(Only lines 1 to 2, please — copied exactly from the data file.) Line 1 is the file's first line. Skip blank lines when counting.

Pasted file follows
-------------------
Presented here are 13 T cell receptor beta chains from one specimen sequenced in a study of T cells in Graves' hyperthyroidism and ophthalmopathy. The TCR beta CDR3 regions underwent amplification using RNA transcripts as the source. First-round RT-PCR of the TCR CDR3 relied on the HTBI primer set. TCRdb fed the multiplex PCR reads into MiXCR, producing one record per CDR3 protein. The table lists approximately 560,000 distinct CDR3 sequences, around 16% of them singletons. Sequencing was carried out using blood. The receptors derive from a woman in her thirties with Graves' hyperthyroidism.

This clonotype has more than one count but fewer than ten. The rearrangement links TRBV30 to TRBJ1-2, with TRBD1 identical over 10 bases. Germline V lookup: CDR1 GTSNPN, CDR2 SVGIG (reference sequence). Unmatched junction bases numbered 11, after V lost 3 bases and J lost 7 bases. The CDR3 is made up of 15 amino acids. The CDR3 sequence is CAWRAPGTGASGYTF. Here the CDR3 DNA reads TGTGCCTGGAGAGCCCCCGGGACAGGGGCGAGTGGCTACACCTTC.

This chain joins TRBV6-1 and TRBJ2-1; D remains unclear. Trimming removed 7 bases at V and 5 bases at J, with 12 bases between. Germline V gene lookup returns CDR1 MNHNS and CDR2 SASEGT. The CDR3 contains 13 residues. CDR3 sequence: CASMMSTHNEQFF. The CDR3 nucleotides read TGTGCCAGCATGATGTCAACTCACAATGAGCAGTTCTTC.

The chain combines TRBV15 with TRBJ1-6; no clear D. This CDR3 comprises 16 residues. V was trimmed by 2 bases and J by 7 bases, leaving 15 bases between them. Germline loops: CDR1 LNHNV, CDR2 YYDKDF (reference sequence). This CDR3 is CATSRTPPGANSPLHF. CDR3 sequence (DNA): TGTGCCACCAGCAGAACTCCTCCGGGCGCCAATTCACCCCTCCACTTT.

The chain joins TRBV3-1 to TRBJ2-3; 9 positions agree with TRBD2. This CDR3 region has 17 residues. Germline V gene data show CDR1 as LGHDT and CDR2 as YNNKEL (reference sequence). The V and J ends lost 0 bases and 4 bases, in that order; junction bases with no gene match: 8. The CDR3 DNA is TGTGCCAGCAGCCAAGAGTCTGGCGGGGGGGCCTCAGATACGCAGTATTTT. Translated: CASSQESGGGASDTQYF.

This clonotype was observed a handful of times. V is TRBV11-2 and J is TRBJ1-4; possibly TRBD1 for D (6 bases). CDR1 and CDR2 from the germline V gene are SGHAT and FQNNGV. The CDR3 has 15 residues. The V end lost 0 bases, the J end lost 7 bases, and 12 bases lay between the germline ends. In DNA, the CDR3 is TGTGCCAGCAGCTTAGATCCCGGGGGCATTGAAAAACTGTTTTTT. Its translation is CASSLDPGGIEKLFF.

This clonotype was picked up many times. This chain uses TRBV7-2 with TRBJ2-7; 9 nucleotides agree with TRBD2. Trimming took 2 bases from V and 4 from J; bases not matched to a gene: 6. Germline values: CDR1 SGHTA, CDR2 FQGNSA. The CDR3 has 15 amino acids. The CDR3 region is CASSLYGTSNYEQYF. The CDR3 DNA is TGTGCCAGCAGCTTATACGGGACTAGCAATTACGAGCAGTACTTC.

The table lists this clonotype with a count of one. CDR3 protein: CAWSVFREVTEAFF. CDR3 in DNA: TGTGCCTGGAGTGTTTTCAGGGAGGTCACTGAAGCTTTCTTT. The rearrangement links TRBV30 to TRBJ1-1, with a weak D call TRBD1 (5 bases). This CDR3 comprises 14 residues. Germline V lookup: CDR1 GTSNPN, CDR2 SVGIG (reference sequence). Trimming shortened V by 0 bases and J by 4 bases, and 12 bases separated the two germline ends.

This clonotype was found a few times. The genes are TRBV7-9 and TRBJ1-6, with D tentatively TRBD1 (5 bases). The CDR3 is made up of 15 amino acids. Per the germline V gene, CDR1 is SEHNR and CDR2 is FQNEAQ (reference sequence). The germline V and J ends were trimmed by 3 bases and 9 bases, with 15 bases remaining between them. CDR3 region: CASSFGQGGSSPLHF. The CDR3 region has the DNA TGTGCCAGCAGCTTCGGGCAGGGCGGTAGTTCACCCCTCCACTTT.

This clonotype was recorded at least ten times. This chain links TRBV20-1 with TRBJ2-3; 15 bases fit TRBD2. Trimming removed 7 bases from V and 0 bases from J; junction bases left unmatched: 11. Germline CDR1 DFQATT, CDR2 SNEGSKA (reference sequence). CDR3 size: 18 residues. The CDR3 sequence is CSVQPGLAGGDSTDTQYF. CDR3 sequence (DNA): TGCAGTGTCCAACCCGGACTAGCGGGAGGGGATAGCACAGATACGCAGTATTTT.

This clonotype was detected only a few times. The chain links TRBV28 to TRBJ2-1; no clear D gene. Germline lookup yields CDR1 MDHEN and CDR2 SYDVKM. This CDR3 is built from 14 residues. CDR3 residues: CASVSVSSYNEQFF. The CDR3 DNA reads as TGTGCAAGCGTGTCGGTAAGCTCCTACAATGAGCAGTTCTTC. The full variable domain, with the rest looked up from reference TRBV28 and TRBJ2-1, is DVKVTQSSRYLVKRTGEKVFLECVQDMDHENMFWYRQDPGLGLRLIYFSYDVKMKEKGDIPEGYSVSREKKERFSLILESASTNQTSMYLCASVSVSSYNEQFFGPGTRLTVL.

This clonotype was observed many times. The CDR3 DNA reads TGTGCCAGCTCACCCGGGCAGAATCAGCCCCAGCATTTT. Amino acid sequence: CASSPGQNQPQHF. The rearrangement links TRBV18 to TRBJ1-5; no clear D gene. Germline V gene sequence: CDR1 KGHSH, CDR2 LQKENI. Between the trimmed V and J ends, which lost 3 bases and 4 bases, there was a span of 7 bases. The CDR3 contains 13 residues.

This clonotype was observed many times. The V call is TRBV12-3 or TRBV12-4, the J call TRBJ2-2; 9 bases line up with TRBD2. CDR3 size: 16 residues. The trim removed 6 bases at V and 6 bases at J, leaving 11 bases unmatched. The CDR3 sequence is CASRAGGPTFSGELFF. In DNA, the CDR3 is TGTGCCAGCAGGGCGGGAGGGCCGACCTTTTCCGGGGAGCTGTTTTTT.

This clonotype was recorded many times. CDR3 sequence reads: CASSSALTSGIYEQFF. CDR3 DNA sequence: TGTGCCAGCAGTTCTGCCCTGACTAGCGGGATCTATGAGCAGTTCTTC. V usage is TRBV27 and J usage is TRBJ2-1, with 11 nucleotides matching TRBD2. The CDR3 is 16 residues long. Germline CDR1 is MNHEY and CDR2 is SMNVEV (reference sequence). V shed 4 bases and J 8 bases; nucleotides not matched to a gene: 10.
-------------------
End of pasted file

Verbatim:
Presented here are 13 T cell receptor beta chains from one specimen sequenced in a study of T cells in Graves' hyperthyroidism and ophthalmopathy. The TCR beta CDR3 regions underwent amplification using RNA transcripts as the source. First-round RT-PCR of the TCR CDR3 relied on the HTBI primer set. TCRdb fed the multiplex PCR reads into MiXCR, producing one record per CDR3 protein. The table lists approximately 560,000 distinct CDR3 sequences, around 16% of them singletons. Sequencing was carried out using blood. The receptors derive from a woman in her thirties with Graves' hyperthyroidism.

This clonotype has more than one count but fewer than ten. The rearrangement links TRBV30 to TRBJ1-2, with TRBD1 identical over 10 bases. Germline V lookup: CDR1 GTSNPN, CDR2 SVGIG (reference sequence). Unmatched junction bases numbered 11, after V lost 3 bases and J lost 7 bases. The CDR3 is made up of 15 amino acids. The CDR3 sequence is CAWRAPGTGASGYTF. Here the CDR3 DNA reads TGTGCCTGGAGAGCCCCCGGGACAGGGGCGAGTGGCTACACCTTC.